Is Apple Grooming Schmidt For CEO?
By: David Utter
Google's CEO has joined the board of directors for Apple, and the move has many wringing their hands in anticipation of what that could mean; we think there is another meaning no one has considered yet.
Now that Apple (AAPL) has Google's (GOOG) Schmidt on board, guesswork has begun on what will happen next. Apple announced his election to the board yesterday.
"Eric is obviously doing a terrific job as CEO of Google, and we look forward to his contributions as a member of Apple's board of directors," said Steve Jobs, Apple's CEO. "Like Apple, Google is very focused on innovation and we think Eric's insights and experience will be very valuable in helping to guide Apple in the years ahead."
Commentary from some industry observers indicates a belief that the news and Schmidt's future work on Apple's board will shake the entire technology world. GigaOm's Om Malik called it "worries for everyone" in his take on the announcement, with an emphasis on Microsoft (MSFT):
It is hard to argue with the timing of the appointment, despite corporate PR speak. Microsofts ZUNE effort is coming soon, and this could mean a long drawn out, and costly skirmish for King Jobs. Bills boys are going to spend their enormous hoard of cash to buy into the digital media - music, movies and whatever - space. No one can outspend Microsoft, but one can outsmart them. An Apple-Google informal alliance is one way of taking on Microsoft and its coterie.
Don Dodge, director of business development for Microsoft's Emerging Business Team, mocked the news as a "Barney Agreement" and reminded readers of the last big news concerning Eric Schmidt and another tech company:
Several months ago there was a big joint press conference between Google and Sun Microsystems. Eric Schmidt was formerly CTO of Sun so the speculation was that they would cooperate on several levels, perhaps releasing a special version of StarOffice to compete with Microsoft. The speculation was wrong and the press conference was basically a non-event.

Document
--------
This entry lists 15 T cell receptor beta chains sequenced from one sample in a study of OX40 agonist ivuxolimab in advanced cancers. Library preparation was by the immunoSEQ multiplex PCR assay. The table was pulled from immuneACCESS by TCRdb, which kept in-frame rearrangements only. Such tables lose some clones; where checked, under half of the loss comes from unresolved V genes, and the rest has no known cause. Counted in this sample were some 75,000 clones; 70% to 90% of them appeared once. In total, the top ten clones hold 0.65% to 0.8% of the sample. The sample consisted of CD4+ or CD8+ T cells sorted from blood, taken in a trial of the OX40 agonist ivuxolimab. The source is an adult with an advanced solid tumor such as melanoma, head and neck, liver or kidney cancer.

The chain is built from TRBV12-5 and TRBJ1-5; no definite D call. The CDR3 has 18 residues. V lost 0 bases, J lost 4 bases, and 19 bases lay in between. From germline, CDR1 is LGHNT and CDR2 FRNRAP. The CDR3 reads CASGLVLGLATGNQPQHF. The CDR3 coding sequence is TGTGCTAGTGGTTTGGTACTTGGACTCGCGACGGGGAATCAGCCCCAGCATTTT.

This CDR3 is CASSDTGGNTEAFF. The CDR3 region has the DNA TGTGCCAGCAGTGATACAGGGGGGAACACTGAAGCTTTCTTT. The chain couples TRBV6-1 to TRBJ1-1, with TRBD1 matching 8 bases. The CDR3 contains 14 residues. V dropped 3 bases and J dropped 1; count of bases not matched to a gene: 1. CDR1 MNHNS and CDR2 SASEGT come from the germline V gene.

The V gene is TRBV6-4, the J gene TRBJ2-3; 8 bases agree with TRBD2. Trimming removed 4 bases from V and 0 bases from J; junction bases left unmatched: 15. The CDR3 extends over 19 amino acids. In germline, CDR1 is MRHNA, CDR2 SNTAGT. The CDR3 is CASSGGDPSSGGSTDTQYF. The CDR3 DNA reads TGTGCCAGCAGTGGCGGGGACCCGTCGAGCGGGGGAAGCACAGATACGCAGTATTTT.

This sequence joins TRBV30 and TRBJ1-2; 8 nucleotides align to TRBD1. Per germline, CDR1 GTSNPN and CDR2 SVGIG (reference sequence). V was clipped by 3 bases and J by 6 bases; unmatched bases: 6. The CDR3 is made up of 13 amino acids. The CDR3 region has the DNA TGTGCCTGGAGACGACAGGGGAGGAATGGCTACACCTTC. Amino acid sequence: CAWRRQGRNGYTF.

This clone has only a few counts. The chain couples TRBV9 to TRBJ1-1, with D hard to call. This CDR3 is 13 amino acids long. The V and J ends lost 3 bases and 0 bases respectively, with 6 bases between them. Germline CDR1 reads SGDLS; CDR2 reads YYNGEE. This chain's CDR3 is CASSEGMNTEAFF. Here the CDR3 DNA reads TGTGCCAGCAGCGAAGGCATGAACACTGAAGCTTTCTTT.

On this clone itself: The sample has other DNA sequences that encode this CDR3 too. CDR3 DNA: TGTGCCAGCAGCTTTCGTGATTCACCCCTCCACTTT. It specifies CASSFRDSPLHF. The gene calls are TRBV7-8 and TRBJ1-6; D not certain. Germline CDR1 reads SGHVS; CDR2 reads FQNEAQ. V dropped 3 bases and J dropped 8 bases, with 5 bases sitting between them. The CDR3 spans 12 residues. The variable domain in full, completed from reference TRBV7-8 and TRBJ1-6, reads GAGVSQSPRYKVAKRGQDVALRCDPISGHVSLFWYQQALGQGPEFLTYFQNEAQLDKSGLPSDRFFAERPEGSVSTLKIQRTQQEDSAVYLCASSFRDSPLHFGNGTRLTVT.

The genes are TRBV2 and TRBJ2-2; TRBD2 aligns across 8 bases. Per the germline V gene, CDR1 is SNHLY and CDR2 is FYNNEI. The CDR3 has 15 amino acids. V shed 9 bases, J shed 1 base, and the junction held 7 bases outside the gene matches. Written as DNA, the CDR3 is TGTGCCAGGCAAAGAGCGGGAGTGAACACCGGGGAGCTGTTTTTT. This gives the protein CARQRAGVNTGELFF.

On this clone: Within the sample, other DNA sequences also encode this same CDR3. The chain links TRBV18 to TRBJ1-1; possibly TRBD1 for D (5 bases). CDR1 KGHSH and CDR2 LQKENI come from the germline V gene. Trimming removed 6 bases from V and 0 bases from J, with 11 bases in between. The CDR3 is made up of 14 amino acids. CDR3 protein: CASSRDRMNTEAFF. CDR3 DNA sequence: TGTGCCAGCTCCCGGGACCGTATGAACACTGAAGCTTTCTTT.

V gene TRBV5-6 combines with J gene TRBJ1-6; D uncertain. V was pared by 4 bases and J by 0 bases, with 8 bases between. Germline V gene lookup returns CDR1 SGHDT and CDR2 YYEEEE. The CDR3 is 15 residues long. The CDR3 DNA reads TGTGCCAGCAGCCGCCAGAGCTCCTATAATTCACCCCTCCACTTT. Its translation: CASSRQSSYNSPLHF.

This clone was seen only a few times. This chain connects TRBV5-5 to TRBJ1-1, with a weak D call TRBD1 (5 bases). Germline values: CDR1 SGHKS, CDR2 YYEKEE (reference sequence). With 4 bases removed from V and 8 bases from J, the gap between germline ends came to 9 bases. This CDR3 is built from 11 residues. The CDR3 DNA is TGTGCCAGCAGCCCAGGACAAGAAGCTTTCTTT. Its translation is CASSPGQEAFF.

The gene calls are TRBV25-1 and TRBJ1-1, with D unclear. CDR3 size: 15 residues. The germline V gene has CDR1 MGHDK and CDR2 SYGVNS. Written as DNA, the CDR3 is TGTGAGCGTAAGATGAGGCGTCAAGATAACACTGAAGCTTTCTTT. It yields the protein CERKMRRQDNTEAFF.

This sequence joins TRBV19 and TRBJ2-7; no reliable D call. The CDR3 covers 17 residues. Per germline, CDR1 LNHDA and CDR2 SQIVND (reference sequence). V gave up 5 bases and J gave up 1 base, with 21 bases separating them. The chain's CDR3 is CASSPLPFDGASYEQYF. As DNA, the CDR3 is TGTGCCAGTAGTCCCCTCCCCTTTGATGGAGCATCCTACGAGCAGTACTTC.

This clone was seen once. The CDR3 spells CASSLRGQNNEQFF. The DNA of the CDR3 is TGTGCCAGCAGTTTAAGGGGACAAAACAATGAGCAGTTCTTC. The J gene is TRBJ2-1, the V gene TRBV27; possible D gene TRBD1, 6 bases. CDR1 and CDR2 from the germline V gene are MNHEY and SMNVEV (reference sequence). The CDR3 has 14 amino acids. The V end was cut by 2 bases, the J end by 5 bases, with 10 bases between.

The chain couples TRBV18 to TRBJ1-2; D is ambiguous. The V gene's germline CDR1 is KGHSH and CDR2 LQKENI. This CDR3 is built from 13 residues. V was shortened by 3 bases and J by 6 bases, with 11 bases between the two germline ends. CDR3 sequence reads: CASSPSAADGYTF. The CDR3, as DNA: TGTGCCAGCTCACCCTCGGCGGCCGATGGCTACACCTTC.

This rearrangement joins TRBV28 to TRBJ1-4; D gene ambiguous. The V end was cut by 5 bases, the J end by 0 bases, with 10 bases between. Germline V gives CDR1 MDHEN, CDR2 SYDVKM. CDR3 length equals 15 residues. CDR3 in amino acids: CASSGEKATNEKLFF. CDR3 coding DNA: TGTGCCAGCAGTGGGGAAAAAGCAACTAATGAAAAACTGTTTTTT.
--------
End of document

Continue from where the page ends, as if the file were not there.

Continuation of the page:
Without customer demand, Dodge noted, all the potential synergies between Apple and Google won't matter.
Schmidt should be a solid choice for Apple's board. The excitement over his election, like Valleywag's comment that "one thing's sure: this has to be a lousy day at Microsoft HQ," may miss the point.
Google brought Schmidt on as chairman in March 2001, when he replaced then-chairman co-founder Sergey Brin; Schmidt later picked up Larry Page's CEO title a couple of years later, as Google began preparations for its IPO.
Schmidt's tenure as CEO of Novell and CTO of Sun Microsystems were unspectacular. At Google, the hard work had been accomplished already, between Page and Brin's search engine work and Omid Kordestani's efforts to drive contextual advertising as a revenue source. The company just needed a steady presence in the CEO chair, not someone who would try to reinvent Google.
Apple is currently embroiled in the middle of a SEC investigation into the backdating of stock options. That could get a lot worse if Apple execs are found to have been acting on insider information as well.
Jobs has sold Pixar to The Walt Disney Company, and is now on the board at Disney. He has battled pancreatic cancer, a tiring experience for anyone. Between Apple's SEC troubles and the potential for health issues to crop up, maybe Jobs didn't bring Schmidt on to be just a director.
Apple is facing the prospect of restating years of financial numbers. That's the kind of situation that costs CEOs their jobs, and even someone as iconic as Steve Jobs may see his days as being numbered. Schmidt could be in the process of being groomed to replace Jobs should the need arise.
Tags: Apple, Google
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